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Conn. court rejects appeal of mentally ill suspect

Associated Press Modified: November 19, 2012 at 1:46 pm •  Published: November 19, 2012
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HARTFORD, Conn. (AP) — The state Supreme Court on Monday rejected the appeal of a mentally ill murder defendant who was ordered into state custody in 2010 after officials discovered that he had been released from a state mental hospital 18 years earlier without their knowledge.

Justices upheld lower court rulings in the case of 79-year-old Pedro Custodio, who was found incompetent to stand trial in the 1991 shooting death of his Waterbury neighbor Amerigo Pagan Cruz. Custodio was sent to a state mental hospital in 1992 but released only a few months later after hospital officials concluded he was no longer a danger to himself or others.

Custodio lived in Waterbury without any further criminal trouble for nearly two decades. In 2010, he was rearrested after officials at Waterbury Superior Court discovered that his murder case was still open and he had been released from the mental hospital with no notification to prosecutors or the court.

Later in 2010, a state judge in Waterbury ruled that Custodio was still incompetent to stand trial, placed him in the custody of the state Department of Mental Health and Addiction Services and ordered him to undergo periodic competency exams, with the expectation that he would be released back into the community with supervision.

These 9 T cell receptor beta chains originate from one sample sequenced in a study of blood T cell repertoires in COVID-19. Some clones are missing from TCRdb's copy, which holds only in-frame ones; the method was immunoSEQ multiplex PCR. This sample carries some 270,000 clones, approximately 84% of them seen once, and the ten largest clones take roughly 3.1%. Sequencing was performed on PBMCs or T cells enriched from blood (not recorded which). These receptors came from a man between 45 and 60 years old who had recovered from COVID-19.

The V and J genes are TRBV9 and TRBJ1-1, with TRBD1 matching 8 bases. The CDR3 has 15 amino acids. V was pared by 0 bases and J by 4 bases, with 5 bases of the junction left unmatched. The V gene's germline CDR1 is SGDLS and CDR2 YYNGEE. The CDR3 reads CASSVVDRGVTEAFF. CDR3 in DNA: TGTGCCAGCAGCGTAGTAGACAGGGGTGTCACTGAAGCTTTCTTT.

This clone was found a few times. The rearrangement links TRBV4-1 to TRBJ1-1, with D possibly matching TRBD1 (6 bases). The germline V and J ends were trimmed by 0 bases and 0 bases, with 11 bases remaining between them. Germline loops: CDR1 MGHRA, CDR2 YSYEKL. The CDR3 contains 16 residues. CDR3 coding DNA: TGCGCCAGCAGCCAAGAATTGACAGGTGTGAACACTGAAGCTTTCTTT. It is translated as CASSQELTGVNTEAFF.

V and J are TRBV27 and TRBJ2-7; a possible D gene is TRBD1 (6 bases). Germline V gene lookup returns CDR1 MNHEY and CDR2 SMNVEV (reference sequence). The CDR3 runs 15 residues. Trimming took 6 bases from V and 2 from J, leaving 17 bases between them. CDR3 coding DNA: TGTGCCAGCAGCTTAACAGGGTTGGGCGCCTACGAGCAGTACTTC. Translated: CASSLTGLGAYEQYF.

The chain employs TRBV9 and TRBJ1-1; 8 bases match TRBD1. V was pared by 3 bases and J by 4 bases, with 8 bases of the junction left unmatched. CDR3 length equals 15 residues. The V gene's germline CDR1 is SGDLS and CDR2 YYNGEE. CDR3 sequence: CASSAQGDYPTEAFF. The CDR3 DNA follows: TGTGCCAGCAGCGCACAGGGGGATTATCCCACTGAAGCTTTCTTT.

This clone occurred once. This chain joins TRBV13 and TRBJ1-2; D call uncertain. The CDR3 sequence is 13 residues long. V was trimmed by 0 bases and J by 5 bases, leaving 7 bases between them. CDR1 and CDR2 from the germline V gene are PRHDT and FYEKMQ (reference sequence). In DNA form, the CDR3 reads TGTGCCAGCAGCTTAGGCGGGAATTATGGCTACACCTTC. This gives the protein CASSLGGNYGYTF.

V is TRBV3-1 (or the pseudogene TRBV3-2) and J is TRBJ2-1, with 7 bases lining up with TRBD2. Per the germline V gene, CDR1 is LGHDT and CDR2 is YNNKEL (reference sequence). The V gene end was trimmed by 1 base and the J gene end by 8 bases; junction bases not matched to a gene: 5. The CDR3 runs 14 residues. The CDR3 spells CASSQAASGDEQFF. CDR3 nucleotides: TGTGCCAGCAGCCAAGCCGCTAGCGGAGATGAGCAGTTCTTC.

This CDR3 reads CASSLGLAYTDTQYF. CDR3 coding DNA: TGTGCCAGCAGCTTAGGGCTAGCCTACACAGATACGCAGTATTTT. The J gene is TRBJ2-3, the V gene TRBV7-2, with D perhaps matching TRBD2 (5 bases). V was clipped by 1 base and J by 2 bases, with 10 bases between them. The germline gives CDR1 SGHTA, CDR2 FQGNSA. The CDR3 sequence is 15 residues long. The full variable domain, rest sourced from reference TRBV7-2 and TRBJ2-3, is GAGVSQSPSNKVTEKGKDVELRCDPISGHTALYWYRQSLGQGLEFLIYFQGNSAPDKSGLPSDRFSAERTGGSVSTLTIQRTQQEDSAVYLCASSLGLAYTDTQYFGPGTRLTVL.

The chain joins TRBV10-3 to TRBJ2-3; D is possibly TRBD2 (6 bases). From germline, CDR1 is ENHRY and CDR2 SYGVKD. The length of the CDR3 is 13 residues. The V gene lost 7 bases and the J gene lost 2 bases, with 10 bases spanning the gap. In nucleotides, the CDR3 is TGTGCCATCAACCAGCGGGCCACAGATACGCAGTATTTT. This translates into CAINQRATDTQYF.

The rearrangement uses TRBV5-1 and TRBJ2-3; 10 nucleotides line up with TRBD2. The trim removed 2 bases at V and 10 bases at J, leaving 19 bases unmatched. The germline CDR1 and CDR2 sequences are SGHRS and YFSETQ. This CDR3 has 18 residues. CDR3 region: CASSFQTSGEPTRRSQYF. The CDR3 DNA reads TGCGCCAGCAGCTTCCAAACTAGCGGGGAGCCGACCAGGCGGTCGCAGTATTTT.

Custodio's public defender, Temmy Ann Pieszak, didn't immediately return messages seeking comment Monday.

Pieszak had argued that Custodio's arrest on a failure-to-appear charge was improper, because Custodio was never notified of the court hearing that he was accused of willfully missing. The failure-to-appear charge was dismissed shortly after his arrest, with officials calling it a mechanism for getting Custodio back in court.

Pieszak also claimed that Waterbury Superior Court Judge Richard Damiani wrongly applied a 1998 law retroactively when deciding he had the authority to order periodic competency exams for Custodio. State law didn't allow judges to order periodic exams in cases before 1998.

The Supreme Court rejected those arguments and upheld an Appellate Court ruling.

Senior Assistant State's Attorney Robert Scheinblum said Monday's decision was important for public safety.

"The Supreme Court's decision ... recognizes the Superior Court's ability to protect public safety by conditioning an incompetent murder defendant's release on the requirement that he submit to periodic competency exams while he remains at liberty," Scheinblum said.

It wasn't clear Monday where Custodio is living now.

In court documents, Pieszak said Custodio suffers from a brain disorder and has received Social Security disability benefits for the past four decades. Pieszak said Custodio believes John F. Kennedy is still the president and thinks he is 54 years old.

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